Had it not been for Suárez’ actions the city would have certainly fallen. You’ll have to decide for yourself what this episode says about the conquistadores. After the defeat Michimalonco fled to the Andes mountain valleys. He hid there for a couple of years but, feeling homesick, he went back to the valley and allied his forces with the Spanish and went to fight the Mapuches in the south. The ultimate success of the Spanish, in both Inca and Aztec territory, was achieved by a simple policy of using Indian forces against Indians, since the Spanish were seriously outnumbered in the early years of conquest. It’s the ages old policy of “divide and conquer” which the Romans knew all about 1,500 years earlier (“divide et impera”). If local Indian forces had been united against Spanish, British, French, or Dutch incursions into the Americas, the invaders never would have succeeded. Because they were divided among themselves they were easy prey.

Chilean cuisine, like all of South American cuisine, is a mix of local and European influences. The Spanish brought grapes, olives, walnuts, chestnuts, rice, wheat, citrus fruits, sugar, garlic, and spices. They also brought chicken, beef, sheep, pigs, rabbits, milk, cheeses, and sausages. The local Indians used corn in many of their dishes. The combination of the Spanish and indigenous ingredients resulted in popular corn-based dishes that are still part of the typical diet. Popular dishes include humitas (corn that is pureed and cooked in corn husks) and pastel de choclo (corn and meat pie).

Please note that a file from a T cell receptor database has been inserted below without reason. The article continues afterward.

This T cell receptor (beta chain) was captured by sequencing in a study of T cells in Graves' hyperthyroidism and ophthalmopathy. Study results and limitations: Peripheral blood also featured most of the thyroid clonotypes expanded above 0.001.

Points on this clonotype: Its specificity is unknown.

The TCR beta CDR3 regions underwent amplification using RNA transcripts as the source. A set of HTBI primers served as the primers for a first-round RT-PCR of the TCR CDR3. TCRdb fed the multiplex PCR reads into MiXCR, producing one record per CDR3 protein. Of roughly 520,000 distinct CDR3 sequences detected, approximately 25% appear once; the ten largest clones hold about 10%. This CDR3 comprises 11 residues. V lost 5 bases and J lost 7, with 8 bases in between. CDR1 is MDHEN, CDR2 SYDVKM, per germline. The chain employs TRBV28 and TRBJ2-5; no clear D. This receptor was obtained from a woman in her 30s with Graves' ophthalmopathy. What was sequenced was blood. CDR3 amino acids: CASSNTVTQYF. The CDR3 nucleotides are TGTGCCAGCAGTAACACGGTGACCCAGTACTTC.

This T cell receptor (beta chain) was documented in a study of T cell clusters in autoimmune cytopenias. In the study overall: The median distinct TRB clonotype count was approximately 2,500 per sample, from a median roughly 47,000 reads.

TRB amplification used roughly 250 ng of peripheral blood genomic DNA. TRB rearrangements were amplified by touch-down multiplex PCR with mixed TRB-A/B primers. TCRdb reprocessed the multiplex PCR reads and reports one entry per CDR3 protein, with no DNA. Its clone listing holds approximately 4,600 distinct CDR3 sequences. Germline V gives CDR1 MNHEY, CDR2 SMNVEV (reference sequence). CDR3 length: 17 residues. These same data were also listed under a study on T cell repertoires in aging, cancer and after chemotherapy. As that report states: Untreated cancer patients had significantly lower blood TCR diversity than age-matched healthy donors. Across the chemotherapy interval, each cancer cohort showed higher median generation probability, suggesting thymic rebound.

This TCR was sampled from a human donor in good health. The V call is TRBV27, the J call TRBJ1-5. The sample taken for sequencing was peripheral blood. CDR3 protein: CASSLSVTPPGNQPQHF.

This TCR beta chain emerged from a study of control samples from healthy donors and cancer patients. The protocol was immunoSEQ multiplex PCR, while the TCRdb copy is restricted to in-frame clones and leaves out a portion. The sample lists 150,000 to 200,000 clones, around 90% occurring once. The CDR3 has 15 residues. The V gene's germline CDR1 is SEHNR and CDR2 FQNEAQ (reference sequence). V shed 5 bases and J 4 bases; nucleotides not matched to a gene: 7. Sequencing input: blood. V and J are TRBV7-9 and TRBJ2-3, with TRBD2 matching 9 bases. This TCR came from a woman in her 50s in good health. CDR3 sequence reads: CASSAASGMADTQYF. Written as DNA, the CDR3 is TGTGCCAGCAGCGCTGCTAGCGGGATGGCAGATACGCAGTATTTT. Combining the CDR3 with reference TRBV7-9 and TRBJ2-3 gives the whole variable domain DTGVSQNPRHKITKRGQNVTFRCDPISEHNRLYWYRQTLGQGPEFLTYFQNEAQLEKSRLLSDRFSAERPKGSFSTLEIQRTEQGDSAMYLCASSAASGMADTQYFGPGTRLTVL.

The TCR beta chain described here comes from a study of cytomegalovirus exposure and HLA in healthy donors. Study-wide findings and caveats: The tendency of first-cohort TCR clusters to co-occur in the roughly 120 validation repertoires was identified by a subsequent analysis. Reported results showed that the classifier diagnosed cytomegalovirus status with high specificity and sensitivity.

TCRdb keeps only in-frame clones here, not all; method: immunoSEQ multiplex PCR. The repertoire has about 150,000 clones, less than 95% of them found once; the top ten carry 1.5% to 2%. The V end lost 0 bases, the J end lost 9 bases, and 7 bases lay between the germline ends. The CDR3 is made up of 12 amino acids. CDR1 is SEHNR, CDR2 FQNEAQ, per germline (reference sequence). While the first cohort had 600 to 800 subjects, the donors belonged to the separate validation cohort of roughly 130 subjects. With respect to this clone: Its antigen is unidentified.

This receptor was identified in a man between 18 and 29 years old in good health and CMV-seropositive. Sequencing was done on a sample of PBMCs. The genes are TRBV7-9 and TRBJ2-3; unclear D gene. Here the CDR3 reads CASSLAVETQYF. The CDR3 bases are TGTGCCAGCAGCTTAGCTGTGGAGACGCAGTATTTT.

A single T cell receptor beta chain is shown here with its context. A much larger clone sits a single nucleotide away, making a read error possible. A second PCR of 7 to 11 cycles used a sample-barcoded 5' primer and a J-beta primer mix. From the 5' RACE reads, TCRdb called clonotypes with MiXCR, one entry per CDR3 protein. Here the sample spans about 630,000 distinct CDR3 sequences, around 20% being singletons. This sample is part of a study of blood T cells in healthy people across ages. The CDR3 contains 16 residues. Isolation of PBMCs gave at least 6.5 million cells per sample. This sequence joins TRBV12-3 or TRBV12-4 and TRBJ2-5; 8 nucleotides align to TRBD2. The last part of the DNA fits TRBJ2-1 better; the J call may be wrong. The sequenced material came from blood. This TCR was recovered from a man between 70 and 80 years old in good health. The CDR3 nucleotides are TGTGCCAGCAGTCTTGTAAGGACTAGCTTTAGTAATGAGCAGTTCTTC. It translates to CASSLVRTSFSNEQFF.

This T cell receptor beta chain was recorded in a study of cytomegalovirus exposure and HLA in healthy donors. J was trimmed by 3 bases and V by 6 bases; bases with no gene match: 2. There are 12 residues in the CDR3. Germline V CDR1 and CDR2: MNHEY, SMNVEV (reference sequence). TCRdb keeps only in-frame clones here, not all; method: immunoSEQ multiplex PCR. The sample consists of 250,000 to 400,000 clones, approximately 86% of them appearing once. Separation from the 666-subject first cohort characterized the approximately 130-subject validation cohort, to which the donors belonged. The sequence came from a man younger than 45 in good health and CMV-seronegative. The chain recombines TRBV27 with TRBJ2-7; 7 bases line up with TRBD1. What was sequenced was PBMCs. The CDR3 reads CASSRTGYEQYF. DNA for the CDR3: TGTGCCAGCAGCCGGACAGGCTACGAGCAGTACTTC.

Pastel de Choclo


4 cups frozen corn
8 leaves fresh basil, finely chopped (or 1 teaspoon dried, crumbled)
3 tbsp butter
1 cup milk
4 large onions, peeled and chopped
3 tbsp oil
1 lb ground beef
salt and pepper
ground cumin
1 cup black olives
1 cup raisins
2 pieces of cooked chicken breast, cut into cubes or strips
2 tbsp confectioners’ sugar


Preheat the oven to 400°F.

Heat the corn, basil, salt, and butter in a large pot. Slowly add the milk, stirring constantly until the mixture thickens. Cook over low heat for 5 minutes. Set aside.

Fry the onions in oil until they are soft. Add the ground meat and stir to brown. Drain the grease from the pan. Season with salt, pepper, and ground cumin to taste.

Use an oven-proof dish to prepare the pie. Spread the onion and ground meat mixture on the bottom of the dish, then arrange the olives and raisins on top. Place chicken pieces over the top. Cover the filling with the corn mixture, then sprinkle on the confectioners’ sugar.

Bake in the oven for 30 to 35 minutes until the crust is golden brown.

Serve hot.